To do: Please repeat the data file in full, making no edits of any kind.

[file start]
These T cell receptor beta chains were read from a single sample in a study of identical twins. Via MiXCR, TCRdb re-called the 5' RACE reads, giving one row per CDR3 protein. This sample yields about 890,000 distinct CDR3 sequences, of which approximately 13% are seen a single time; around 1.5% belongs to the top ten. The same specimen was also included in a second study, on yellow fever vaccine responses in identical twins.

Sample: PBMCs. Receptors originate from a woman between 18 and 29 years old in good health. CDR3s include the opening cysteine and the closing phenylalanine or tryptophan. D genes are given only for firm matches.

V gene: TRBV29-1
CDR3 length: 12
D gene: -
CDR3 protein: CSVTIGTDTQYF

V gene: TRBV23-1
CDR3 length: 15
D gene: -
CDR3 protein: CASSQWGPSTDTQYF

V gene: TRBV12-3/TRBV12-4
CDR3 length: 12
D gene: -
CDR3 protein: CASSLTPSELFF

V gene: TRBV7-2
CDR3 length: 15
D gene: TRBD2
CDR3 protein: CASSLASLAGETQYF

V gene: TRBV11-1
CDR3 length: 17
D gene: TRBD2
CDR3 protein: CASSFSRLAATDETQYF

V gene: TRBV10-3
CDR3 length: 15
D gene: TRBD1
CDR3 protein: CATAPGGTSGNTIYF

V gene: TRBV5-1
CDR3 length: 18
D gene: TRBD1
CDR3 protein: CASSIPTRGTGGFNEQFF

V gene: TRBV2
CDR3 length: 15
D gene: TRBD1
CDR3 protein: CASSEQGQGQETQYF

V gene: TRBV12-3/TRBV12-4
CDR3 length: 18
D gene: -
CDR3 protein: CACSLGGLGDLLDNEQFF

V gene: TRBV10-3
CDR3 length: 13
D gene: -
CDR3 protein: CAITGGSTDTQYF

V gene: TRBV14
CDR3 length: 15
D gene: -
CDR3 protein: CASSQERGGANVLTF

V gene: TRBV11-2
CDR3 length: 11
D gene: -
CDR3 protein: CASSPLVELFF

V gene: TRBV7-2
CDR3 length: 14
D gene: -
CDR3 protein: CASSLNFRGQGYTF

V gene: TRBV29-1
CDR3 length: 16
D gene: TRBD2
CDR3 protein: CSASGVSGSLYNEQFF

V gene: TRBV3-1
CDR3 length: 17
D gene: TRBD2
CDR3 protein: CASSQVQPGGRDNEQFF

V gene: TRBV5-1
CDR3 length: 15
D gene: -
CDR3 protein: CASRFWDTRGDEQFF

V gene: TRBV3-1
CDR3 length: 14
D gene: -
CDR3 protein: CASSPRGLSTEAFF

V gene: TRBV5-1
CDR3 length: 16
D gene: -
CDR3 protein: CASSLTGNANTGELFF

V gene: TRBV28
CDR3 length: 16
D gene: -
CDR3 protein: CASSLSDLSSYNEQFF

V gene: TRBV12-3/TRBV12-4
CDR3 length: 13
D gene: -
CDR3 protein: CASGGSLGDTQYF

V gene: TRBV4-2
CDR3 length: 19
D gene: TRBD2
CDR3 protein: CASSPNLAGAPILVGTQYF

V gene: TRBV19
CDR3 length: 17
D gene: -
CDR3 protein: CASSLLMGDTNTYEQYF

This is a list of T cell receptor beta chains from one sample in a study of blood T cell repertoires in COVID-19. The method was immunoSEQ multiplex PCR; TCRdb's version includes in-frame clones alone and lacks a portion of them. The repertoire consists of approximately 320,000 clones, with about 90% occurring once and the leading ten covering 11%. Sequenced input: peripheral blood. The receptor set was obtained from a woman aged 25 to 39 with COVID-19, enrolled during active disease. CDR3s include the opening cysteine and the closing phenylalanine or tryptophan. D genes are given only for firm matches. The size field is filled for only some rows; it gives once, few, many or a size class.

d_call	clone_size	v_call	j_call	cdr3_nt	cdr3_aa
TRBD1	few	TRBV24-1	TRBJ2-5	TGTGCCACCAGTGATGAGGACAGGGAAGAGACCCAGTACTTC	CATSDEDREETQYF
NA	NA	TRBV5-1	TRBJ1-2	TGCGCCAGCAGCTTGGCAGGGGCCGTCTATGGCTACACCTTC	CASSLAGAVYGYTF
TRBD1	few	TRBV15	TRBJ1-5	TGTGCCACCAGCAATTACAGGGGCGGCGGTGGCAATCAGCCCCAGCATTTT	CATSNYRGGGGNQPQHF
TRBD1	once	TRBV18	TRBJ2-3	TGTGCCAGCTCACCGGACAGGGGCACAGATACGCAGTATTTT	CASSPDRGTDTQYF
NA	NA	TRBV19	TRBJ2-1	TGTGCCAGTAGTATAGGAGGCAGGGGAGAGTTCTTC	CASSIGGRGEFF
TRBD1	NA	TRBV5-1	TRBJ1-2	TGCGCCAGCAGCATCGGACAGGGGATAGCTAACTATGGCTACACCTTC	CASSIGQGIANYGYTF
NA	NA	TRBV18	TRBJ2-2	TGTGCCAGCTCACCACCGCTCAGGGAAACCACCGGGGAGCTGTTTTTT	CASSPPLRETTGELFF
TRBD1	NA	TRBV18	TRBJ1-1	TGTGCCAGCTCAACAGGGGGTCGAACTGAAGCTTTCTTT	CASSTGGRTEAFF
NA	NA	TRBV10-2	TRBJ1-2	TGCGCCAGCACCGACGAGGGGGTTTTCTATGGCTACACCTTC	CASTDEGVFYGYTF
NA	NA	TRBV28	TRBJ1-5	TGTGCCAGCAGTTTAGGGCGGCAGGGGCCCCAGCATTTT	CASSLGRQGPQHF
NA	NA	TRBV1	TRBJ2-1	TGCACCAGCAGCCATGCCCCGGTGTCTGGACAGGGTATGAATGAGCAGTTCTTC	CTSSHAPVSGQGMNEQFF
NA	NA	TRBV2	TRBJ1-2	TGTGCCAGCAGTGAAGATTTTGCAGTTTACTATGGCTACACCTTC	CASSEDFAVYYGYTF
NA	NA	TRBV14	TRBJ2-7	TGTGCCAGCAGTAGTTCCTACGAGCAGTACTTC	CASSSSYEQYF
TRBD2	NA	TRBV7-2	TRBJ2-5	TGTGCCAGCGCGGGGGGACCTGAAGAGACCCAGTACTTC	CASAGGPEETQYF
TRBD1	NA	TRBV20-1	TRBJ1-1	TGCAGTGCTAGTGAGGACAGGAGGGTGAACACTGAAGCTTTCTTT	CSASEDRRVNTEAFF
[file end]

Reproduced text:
These T cell receptor beta chains were read from a single sample in a study of identical twins. Via MiXCR, TCRdb re-called the 5' RACE reads, giving one row per CDR3 protein. This sample yields about 890,000 distinct CDR3 sequences, of which approximately 13% are seen a single time; around 1.5% belongs to the top ten. The same specimen was also included in a second study, on yellow fever vaccine responses in identical twins.

Sample: PBMCs. Receptors originate from a woman between 18 and 29 years old in good health. CDR3s include the opening cysteine and the closing phenylalanine or tryptophan. D genes are given only for firm matches.

V gene: TRBV29-1
CDR3 length: 12
D gene: -
CDR3 protein: CSVTIGTDTQYF

V gene: TRBV23-1
CDR3 length: 15
D gene: -
CDR3 protein: CASSQWGPSTDTQYF

V gene: TRBV12-3/TRBV12-4
CDR3 length: 12
D gene: -
CDR3 protein: CASSLTPSELFF

V gene: TRBV7-2
CDR3 length: 15
D gene: TRBD2
CDR3 protein: CASSLASLAGETQYF

V gene: TRBV11-1
CDR3 length: 17
D gene: TRBD2
CDR3 protein: CASSFSRLAATDETQYF

V gene: TRBV10-3
CDR3 length: 15
D gene: TRBD1
CDR3 protein: CATAPGGTSGNTIYF

V gene: TRBV5-1
CDR3 length: 18
D gene: TRBD1
CDR3 protein: CASSIPTRGTGGFNEQFF

V gene: TRBV2
CDR3 length: 15
D gene: TRBD1
CDR3 protein: CASSEQGQGQETQYF

V gene: TRBV12-3/TRBV12-4
CDR3 length: 18
D gene: -
CDR3 protein: CACSLGGLGDLLDNEQFF

V gene: TRBV10-3
CDR3 length: 13
D gene: -
CDR3 protein: CAITGGSTDTQYF

V gene: TRBV14
CDR3 length: 15
D gene: -
CDR3 protein: CASSQERGGANVLTF

V gene: TRBV11-2
CDR3 length: 11
D gene: -
CDR3 protein: CASSPLVELFF

V gene: TRBV7-2
CDR3 length: 14
D gene: -
CDR3 protein: CASSLNFRGQGYTF

V gene: TRBV29-1
CDR3 length: 16
D gene: TRBD2
CDR3 protein: CSASGVSGSLYNEQFF

V gene: TRBV3-1
CDR3 length: 17
D gene: TRBD2
CDR3 protein: CASSQVQPGGRDNEQFF

V gene: TRBV5-1
CDR3 length: 15
D gene: -
CDR3 protein: CASRFWDTRGDEQFF

V gene: TRBV3-1
CDR3 length: 14
D gene: -
CDR3 protein: CASSPRGLSTEAFF

V gene: TRBV5-1
CDR3 length: 16
D gene: -
CDR3 protein: CASSLTGNANTGELFF

V gene: TRBV28
CDR3 length: 16
D gene: -
CDR3 protein: CASSLSDLSSYNEQFF

V gene: TRBV12-3/TRBV12-4
CDR3 length: 13
D gene: -
CDR3 protein: CASGGSLGDTQYF

V gene: TRBV4-2
CDR3 length: 19
D gene: TRBD2
CDR3 protein: CASSPNLAGAPILVGTQYF

V gene: TRBV19
CDR3 length: 17
D gene: -
CDR3 protein: CASSLLMGDTNTYEQYF

This is a list of T cell receptor beta chains from one sample in a study of blood T cell repertoires in COVID-19. The method was immunoSEQ multiplex PCR; TCRdb's version includes in-frame clones alone and lacks a portion of them. The repertoire consists of approximately 320,000 clones, with about 90% occurring once and the leading ten covering 11%. Sequenced input: peripheral blood. The receptor set was obtained from a woman aged 25 to 39 with COVID-19, enrolled during active disease. CDR3s include the opening cysteine and the closing phenylalanine or tryptophan. D genes are given only for firm matches. The size field is filled for only some rows; it gives once, few, many or a size class.

d_call	clone_size	v_call	j_call	cdr3_nt	cdr3_aa
TRBD1	few	TRBV24-1	TRBJ2-5	TGTGCCACCAGTGATGAGGACAGGGAAGAGACCCAGTACTTC	CATSDEDREETQYF
NA	NA	TRBV5-1	TRBJ1-2	TGCGCCAGCAGCTTGGCAGGGGCCGTCTATGGCTACACCTTC	CASSLAGAVYGYTF
TRBD1	few	TRBV15	TRBJ1-5	TGTGCCACCAGCAATTACAGGGGCGGCGGTGGCAATCAGCCCCAGCATTTT	CATSNYRGGGGNQPQHF
TRBD1	once	TRBV18	TRBJ2-3	TGTGCCAGCTCACCGGACAGGGGCACAGATACGCAGTATTTT	CASSPDRGTDTQYF
NA	NA	TRBV19	TRBJ2-1	TGTGCCAGTAGTATAGGAGGCAGGGGAGAGTTCTTC	CASSIGGRGEFF
TRBD1	NA	TRBV5-1	TRBJ1-2	TGCGCCAGCAGCATCGGACAGGGGATAGCTAACTATGGCTACACCTTC	CASSIGQGIANYGYTF
NA	NA	TRBV18	TRBJ2-2	TGTGCCAGCTCACCACCGCTCAGGGAAACCACCGGGGAGCTGTTTTTT	CASSPPLRETTGELFF
TRBD1	NA	TRBV18	TRBJ1-1	TGTGCCAGCTCAACAGGGGGTCGAACTGAAGCTTTCTTT	CASSTGGRTEAFF
NA	NA	TRBV10-2	TRBJ1-2	TGCGCCAGCACCGACGAGGGGGTTTTCTATGGCTACACCTTC	CASTDEGVFYGYTF
NA	NA	TRBV28	TRBJ1-5	TGTGCCAGCAGTTTAGGGCGGCAGGGGCCCCAGCATTTT	CASSLGRQGPQHF
NA	NA	TRBV1	TRBJ2-1	TGCACCAGCAGCCATGCCCCGGTGTCTGGACAGGGTATGAATGAGCAGTTCTTC	CTSSHAPVSGQGMNEQFF
NA	NA	TRBV2	TRBJ1-2	TGTGCCAGCAGTGAAGATTTTGCAGTTTACTATGGCTACACCTTC	CASSEDFAVYYGYTF
NA	NA	TRBV14	TRBJ2-7	TGTGCCAGCAGTAGTTCCTACGAGCAGTACTTC	CASSSSYEQYF
TRBD2	NA	TRBV7-2	TRBJ2-5	TGTGCCAGCGCGGGGGGACCTGAAGAGACCCAGTACTTC	CASAGGPEETQYF
TRBD1	NA	TRBV20-1	TRBJ1-1	TGCAGTGCTAGTGAGGACAGGAGGGTGAACACTGAAGCTTTCTTT	CSASEDRRVNTEAFF